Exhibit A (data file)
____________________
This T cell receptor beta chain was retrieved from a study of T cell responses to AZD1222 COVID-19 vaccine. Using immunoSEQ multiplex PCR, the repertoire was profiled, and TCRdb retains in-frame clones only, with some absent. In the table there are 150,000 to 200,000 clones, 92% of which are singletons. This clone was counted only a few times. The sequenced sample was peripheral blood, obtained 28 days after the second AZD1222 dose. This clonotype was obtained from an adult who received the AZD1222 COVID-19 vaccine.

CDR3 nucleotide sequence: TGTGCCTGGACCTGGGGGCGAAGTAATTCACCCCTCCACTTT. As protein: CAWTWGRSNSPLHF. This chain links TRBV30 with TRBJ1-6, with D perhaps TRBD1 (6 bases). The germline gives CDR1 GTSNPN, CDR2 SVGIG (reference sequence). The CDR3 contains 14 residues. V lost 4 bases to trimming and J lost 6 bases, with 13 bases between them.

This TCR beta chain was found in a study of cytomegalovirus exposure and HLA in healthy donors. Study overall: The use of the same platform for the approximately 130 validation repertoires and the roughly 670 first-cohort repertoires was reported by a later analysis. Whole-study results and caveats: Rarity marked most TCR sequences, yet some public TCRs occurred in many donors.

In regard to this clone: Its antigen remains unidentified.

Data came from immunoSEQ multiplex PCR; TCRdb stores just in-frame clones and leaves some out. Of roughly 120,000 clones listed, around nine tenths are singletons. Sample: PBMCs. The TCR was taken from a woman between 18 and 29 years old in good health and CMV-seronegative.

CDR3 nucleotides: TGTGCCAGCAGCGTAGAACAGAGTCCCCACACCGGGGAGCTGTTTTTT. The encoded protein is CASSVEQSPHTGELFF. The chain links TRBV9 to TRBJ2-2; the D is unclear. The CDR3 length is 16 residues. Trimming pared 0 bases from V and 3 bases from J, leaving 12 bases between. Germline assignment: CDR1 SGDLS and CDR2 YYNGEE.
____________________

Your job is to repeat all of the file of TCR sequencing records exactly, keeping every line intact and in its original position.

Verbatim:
This T cell receptor beta chain was retrieved from a study of T cell responses to AZD1222 COVID-19 vaccine. Using immunoSEQ multiplex PCR, the repertoire was profiled, and TCRdb retains in-frame clones only, with some absent. In the table there are 150,000 to 200,000 clones, 92% of which are singletons. This clone was counted only a few times. The sequenced sample was peripheral blood, obtained 28 days after the second AZD1222 dose. This clonotype was obtained from an adult who received the AZD1222 COVID-19 vaccine.

CDR3 nucleotide sequence: TGTGCCTGGACCTGGGGGCGAAGTAATTCACCCCTCCACTTT. As protein: CAWTWGRSNSPLHF. This chain links TRBV30 with TRBJ1-6, with D perhaps TRBD1 (6 bases). The germline gives CDR1 GTSNPN, CDR2 SVGIG (reference sequence). The CDR3 contains 14 residues. V lost 4 bases to trimming and J lost 6 bases, with 13 bases between them.

This TCR beta chain was found in a study of cytomegalovirus exposure and HLA in healthy donors. Study overall: The use of the same platform for the approximately 130 validation repertoires and the roughly 670 first-cohort repertoires was reported by a later analysis. Whole-study results and caveats: Rarity marked most TCR sequences, yet some public TCRs occurred in many donors.

In regard to this clone: Its antigen remains unidentified.

Data came from immunoSEQ multiplex PCR; TCRdb stores just in-frame clones and leaves some out. Of roughly 120,000 clones listed, around nine tenths are singletons. Sample: PBMCs. The TCR was taken from a woman between 18 and 29 years old in good health and CMV-seronegative.

CDR3 nucleotides: TGTGCCAGCAGCGTAGAACAGAGTCCCCACACCGGGGAGCTGTTTTTT. The encoded protein is CASSVEQSPHTGELFF. The chain links TRBV9 to TRBJ2-2; the D is unclear. The CDR3 length is 16 residues. Trimming pared 0 bases from V and 3 bases from J, leaving 12 bases between. Germline assignment: CDR1 SGDLS and CDR2 YYNGEE.